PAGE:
I spent all day yesterday watching the grass grow.
What I learned is that grass really grows slow.
Now I’m hanging around trying to get inspired.
Punch a hole through my cage and I reach out blind.
She said, “Have patience. Everything will be all right.
Have patience. Give it just a little time.
Everything will be all right.”
This is from the song “Patience” by the late Mark Sandman. I started humming this to myself today because I’ve been really battling my impatience lately and his slightly tongue-in-cheek lyrics appeal to me. Let me just say upfront that patience isn’t one of my virtues. I must have gotten tired of waiting in line when it was being handed out.
I often tell people that I have the patience of a gnat on crack. Just take a moment to visualize what that would look like. Do you see it? Well, that’s me, all the time, in virtually every situation. Yesterday at Walgreen’s, the first line I stood in featured a woman who couldn’t decide on which diabetes meter to buy. After about 5 minutes, I tried another line. This time, I was behind a man arguing with the cashier over a coupon for toilet paper. After a couple minutes of this, I went in search of yet another line. This time, I had luck. No diabetes, no coupons. Success.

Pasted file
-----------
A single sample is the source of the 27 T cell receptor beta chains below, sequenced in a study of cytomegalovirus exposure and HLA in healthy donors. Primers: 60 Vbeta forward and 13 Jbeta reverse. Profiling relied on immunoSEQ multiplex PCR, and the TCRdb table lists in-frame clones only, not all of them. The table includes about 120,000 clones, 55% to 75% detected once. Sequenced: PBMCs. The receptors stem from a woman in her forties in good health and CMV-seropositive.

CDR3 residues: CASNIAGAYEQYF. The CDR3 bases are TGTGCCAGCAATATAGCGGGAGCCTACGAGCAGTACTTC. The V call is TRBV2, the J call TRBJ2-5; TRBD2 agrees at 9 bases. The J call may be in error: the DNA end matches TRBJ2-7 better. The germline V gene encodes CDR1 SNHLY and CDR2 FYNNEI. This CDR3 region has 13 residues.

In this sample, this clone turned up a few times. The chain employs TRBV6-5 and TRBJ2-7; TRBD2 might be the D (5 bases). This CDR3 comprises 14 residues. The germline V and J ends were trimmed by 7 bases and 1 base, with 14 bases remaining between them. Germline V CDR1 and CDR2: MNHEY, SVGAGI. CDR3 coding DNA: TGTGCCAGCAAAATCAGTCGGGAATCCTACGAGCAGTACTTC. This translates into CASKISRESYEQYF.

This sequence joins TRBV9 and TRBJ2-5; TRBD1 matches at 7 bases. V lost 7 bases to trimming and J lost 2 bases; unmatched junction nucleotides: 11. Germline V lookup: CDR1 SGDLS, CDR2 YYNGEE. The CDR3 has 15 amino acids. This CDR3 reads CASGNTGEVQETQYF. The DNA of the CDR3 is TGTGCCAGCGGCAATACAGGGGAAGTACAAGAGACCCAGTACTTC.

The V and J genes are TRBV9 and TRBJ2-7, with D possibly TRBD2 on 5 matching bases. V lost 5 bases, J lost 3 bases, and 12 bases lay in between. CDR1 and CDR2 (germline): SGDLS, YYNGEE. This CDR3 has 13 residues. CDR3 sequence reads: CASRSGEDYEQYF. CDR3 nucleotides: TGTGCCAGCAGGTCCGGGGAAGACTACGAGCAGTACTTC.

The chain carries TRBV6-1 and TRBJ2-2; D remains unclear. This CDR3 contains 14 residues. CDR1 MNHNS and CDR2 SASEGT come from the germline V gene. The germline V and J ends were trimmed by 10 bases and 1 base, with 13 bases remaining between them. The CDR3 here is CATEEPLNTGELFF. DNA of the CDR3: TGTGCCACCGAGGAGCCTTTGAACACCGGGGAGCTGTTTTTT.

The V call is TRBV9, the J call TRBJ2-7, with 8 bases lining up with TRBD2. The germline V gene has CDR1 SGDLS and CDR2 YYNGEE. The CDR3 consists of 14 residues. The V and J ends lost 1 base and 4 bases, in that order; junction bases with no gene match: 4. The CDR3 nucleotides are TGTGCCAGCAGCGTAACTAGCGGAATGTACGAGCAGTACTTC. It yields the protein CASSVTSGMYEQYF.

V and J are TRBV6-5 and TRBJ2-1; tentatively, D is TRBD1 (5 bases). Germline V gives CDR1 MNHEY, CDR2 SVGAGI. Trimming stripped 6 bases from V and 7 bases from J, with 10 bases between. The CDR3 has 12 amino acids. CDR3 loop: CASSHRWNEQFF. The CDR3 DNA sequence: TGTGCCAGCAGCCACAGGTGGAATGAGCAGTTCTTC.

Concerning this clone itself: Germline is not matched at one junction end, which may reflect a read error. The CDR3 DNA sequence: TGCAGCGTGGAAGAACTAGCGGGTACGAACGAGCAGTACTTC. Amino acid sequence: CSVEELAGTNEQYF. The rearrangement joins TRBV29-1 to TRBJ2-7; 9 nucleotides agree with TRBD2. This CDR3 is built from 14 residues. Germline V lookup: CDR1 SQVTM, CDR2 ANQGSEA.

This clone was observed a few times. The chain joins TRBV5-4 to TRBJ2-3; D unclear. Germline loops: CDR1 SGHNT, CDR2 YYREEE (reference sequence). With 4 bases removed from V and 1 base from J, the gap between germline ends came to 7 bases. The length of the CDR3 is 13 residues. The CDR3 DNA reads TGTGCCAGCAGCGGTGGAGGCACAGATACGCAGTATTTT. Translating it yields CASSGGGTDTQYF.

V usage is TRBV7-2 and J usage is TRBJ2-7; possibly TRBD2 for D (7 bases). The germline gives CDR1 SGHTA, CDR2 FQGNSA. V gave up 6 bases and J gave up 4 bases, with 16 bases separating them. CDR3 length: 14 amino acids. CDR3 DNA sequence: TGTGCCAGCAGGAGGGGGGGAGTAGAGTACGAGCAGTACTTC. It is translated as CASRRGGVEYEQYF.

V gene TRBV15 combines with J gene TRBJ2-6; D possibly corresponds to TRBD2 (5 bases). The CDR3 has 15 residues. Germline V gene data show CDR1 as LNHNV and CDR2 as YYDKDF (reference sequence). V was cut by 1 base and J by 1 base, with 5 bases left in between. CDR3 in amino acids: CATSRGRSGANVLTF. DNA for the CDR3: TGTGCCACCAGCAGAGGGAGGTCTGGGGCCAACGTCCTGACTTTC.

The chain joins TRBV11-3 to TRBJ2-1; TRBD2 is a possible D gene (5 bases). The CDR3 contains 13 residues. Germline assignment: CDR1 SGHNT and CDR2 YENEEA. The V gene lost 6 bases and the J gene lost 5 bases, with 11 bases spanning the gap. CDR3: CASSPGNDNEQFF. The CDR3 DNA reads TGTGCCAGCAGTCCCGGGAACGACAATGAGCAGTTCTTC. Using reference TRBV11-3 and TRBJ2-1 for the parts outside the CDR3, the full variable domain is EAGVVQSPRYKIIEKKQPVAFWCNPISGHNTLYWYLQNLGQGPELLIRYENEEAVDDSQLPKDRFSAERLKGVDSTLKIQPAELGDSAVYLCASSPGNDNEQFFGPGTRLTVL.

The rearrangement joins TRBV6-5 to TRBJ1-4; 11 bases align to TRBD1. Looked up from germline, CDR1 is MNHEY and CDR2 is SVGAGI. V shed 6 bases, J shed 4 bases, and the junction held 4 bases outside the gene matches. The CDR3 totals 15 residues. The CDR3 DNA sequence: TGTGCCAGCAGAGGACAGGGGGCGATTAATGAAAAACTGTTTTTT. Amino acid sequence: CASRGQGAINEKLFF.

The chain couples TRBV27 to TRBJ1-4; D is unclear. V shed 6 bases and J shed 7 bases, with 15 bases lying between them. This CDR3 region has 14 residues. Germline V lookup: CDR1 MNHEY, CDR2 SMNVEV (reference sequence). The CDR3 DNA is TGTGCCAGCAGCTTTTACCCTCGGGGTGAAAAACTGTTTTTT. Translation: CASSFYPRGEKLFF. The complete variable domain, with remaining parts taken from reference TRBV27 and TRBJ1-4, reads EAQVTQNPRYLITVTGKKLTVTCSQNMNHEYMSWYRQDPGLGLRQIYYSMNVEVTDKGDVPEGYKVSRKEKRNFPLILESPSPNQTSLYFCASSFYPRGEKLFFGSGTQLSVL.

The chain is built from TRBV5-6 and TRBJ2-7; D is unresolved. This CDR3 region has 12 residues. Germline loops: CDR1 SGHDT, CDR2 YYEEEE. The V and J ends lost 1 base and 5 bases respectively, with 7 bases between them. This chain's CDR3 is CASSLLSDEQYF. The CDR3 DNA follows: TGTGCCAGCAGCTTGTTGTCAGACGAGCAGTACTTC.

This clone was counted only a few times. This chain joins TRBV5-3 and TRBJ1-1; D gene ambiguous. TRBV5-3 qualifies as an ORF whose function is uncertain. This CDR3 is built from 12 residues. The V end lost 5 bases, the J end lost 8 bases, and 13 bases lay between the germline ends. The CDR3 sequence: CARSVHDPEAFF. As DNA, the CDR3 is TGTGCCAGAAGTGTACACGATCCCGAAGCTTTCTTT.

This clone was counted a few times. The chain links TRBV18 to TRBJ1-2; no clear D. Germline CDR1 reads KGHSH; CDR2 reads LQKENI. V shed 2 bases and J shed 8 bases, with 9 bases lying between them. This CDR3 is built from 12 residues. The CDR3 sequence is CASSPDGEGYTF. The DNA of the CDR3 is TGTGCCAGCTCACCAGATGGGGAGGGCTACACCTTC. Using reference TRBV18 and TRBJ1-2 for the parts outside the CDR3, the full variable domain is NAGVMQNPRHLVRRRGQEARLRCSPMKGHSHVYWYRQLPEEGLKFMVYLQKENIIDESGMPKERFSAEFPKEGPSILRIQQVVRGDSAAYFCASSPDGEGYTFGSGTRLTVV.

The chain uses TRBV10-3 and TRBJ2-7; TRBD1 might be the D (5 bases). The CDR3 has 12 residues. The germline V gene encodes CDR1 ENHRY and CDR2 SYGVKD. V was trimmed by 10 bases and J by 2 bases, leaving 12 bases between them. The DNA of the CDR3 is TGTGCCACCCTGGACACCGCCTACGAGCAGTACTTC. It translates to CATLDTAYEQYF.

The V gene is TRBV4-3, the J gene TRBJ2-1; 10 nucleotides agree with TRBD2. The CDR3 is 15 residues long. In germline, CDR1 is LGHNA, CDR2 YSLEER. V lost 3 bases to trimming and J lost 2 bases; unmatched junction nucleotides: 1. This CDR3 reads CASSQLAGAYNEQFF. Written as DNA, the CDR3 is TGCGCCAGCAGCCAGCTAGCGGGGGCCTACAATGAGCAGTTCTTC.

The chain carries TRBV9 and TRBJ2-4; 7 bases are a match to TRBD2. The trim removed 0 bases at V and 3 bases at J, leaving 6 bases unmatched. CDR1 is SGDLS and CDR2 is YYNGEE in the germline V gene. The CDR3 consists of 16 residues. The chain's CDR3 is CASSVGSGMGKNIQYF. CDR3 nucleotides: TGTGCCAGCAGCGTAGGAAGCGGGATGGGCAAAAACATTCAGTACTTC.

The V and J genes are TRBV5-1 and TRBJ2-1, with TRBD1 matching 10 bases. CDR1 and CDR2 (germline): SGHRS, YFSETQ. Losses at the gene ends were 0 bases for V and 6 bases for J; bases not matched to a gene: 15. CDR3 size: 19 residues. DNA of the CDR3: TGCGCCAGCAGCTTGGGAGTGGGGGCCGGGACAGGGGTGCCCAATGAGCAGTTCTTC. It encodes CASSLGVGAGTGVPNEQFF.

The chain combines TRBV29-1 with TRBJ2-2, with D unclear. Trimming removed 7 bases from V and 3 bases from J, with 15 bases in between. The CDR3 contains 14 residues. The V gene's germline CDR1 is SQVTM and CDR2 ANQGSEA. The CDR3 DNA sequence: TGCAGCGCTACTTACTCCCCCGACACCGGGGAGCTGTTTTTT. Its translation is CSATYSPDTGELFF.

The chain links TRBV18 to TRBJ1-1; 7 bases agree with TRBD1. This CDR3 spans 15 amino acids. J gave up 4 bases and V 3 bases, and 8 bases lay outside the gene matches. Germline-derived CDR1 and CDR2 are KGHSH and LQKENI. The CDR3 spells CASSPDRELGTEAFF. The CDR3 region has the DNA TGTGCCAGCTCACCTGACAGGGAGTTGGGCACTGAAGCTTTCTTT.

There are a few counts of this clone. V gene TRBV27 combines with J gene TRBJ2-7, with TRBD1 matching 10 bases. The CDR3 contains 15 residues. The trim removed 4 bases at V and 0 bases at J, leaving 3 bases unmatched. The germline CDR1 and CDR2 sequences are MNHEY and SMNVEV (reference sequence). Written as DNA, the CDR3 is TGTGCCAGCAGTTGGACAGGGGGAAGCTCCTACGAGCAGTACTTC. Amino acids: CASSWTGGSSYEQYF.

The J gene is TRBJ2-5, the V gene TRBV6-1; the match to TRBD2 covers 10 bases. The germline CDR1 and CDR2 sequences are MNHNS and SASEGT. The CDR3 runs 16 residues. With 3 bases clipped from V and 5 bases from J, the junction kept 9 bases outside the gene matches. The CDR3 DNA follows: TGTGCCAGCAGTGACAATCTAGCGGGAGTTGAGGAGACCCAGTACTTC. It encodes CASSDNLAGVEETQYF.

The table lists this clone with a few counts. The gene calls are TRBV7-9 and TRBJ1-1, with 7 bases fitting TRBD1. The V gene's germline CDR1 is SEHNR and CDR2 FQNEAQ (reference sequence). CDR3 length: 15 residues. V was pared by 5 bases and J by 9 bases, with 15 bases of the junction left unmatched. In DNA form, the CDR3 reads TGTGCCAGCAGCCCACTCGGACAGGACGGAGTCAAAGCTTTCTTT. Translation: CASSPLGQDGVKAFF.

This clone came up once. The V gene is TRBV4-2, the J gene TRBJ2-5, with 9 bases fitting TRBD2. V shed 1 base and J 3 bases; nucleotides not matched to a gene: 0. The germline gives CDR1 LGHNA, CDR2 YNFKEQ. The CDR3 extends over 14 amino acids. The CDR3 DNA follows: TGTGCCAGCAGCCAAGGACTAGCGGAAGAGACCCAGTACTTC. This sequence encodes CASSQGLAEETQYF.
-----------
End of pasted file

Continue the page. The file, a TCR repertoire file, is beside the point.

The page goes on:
My impatience isn’t limited to standing in line or being stuck in traffic. I’m impatient with myself too. Take this blog for example. I haven’t known what to write about lately. Nothing has struck me as particularly amusing or annoying and those seem to be the two emotions I need to feel in order to write. (See how annoyance won out today?)
When I’m blocked creatively and in my life in general, I swing between panic and passivity. Both of these lead to impatience because the tick, tick, tick of my life clock gets louder and louder. What have I done with my life? I’m running out of time. I’m too old. I need to get going. This is taking too long. What’s the point? Why bother?
I know the way out of my impatience rests simply in being in the present moment. Patience won’t be found in focusing on where I thought I’d be five years ago or five minutes ago or where I want to be five years from now or five minutes from now. Patience exists when I accept what is. Right now.
Well, shout “Hallelujah” and call me Oprah! Alas, if it was only that easy and I had Oprah’s money. Since it isn’t and I don’t, I have to take baby steps. The first is to take about three minutes and listen to that song from start to finish without thinking that I have something more important to do. Are you with me?